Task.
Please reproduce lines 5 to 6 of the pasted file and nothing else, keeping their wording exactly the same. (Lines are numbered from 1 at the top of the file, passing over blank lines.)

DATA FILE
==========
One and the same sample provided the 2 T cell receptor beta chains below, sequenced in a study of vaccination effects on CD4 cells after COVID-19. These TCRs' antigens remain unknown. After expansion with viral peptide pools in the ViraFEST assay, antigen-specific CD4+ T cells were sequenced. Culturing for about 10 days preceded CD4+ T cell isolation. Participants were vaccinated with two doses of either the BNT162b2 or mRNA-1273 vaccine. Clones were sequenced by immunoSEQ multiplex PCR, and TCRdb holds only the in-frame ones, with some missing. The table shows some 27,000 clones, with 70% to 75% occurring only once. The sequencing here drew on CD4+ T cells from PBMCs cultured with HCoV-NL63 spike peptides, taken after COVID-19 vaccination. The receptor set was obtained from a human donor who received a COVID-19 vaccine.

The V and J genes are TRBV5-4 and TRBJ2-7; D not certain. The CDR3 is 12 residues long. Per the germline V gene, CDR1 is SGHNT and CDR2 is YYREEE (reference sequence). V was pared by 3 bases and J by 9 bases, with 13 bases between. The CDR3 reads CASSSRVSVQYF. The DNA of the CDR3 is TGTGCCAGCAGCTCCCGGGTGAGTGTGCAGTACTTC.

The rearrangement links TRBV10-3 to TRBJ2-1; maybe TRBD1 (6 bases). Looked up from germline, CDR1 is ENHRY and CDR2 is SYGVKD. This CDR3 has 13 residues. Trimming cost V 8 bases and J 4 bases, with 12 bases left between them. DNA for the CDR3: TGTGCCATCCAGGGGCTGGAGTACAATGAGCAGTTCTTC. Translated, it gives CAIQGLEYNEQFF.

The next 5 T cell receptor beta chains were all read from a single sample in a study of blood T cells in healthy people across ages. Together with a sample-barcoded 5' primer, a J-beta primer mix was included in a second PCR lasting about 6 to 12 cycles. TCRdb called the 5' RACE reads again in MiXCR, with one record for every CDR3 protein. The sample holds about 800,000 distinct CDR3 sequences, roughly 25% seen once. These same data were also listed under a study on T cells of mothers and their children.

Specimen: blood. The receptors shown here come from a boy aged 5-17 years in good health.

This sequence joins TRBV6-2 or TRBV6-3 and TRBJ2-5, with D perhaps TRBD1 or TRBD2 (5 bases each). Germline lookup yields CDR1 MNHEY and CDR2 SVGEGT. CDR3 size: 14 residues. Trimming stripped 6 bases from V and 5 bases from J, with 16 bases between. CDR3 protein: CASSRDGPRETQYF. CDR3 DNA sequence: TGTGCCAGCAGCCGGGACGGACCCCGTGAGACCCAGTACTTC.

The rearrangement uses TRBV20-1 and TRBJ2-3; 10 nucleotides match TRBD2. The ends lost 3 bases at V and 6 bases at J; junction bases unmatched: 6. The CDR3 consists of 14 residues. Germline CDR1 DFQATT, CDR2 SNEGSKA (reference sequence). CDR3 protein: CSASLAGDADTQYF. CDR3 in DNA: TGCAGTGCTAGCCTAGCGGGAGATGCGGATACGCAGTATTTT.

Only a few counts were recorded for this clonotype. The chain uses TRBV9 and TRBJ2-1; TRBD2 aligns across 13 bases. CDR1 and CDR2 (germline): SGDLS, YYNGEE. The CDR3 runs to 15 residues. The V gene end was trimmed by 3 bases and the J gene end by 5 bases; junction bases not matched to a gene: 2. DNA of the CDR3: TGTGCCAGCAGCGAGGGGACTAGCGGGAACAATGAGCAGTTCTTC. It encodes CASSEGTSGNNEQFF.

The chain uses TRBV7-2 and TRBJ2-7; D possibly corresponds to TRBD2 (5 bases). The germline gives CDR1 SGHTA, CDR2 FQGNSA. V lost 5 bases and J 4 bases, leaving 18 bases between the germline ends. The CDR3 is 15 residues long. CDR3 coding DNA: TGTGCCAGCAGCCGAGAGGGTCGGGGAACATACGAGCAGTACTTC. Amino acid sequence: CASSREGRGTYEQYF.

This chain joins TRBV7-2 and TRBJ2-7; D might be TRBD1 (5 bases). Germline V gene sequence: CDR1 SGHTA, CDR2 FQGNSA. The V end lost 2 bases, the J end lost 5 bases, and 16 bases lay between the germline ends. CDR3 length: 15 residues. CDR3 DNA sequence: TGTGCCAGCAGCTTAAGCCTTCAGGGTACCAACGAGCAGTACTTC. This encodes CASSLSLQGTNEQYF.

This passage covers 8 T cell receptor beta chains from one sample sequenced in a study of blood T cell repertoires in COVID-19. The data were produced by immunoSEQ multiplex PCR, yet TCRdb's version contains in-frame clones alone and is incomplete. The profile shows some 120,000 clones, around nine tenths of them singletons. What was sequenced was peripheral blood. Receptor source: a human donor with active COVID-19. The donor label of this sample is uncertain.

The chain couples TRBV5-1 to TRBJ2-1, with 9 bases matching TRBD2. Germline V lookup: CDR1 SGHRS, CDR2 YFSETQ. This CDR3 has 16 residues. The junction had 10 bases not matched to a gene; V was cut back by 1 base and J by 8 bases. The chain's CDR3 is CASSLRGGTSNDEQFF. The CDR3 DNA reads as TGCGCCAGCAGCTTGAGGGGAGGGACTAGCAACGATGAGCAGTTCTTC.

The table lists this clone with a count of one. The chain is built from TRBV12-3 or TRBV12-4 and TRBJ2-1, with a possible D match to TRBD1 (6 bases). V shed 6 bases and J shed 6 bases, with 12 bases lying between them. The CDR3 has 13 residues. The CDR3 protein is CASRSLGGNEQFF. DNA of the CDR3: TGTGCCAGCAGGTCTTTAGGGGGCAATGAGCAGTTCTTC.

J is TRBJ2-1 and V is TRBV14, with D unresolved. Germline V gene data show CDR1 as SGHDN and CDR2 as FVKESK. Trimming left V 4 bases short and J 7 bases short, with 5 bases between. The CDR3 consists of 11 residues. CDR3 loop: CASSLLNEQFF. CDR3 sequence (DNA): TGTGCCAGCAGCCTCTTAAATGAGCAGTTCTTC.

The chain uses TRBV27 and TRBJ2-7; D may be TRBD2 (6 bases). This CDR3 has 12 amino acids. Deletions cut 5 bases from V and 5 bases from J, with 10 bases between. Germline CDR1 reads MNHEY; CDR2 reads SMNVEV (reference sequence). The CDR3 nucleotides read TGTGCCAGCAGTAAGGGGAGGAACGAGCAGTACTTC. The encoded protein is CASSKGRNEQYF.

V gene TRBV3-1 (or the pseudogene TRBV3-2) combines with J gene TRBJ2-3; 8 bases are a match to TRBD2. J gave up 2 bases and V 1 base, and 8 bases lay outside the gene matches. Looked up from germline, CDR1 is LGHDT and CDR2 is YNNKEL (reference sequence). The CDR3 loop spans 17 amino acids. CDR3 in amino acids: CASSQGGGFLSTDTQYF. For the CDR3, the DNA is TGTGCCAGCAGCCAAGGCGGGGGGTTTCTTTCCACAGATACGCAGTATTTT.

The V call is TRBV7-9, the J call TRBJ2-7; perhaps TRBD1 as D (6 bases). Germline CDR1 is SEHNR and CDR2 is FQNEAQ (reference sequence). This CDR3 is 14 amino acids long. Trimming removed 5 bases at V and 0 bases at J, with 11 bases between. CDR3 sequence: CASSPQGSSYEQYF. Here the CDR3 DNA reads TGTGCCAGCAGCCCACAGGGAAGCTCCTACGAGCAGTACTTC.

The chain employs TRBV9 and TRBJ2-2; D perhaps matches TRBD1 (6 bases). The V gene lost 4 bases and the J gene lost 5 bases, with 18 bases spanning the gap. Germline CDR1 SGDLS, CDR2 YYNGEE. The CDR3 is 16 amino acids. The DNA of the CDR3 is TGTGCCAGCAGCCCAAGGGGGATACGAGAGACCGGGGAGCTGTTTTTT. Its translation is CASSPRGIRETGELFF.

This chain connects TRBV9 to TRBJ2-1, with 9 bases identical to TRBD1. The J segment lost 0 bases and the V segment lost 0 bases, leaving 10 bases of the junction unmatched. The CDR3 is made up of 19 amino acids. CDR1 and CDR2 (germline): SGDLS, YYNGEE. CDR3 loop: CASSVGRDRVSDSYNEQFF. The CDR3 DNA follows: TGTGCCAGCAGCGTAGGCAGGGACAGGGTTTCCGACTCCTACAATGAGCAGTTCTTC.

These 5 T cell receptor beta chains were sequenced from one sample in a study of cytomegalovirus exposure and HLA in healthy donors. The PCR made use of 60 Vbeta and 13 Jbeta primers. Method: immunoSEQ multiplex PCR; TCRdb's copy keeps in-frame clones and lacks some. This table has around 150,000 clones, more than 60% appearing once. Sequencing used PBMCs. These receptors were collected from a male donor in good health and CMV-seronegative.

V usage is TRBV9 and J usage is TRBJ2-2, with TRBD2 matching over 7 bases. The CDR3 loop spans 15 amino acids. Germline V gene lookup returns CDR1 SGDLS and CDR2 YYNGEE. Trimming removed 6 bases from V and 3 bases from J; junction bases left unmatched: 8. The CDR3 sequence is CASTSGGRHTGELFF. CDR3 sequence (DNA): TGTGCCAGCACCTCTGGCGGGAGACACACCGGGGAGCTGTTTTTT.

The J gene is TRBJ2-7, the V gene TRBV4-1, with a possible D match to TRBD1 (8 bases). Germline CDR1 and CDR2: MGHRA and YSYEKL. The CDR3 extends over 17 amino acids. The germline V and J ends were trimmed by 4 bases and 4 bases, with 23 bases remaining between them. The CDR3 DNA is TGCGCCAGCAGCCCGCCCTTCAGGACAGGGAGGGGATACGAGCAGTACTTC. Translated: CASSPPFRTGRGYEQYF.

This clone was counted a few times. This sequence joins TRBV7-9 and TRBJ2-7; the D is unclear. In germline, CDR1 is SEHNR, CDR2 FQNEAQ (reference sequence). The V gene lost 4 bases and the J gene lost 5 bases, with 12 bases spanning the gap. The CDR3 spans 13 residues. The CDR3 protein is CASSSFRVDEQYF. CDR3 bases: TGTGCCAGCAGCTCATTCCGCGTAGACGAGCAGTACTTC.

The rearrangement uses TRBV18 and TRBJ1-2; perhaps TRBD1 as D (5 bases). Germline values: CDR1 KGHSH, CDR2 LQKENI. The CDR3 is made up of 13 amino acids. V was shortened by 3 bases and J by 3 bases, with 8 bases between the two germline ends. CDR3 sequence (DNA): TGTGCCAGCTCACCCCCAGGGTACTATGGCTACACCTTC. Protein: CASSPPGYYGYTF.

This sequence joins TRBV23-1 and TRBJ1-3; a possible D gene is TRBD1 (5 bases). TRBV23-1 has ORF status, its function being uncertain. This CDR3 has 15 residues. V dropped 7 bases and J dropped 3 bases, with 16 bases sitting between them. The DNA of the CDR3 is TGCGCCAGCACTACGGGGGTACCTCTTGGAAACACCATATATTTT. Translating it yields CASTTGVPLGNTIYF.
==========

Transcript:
Specimen: blood. The receptors shown here come from a boy aged 5-17 years in good health.

This sequence joins TRBV6-2 or TRBV6-3 and TRBJ2-5, with D perhaps TRBD1 or TRBD2 (5 bases each). Germline lookup yields CDR1 MNHEY and CDR2 SVGEGT. CDR3 size: 14 residues. Trimming stripped 6 bases from V and 5 bases from J, with 16 bases between. CDR3 protein: CASSRDGPRETQYF. CDR3 DNA sequence: TGTGCCAGCAGCCGGGACGGACCCCGTGAGACCCAGTACTTC.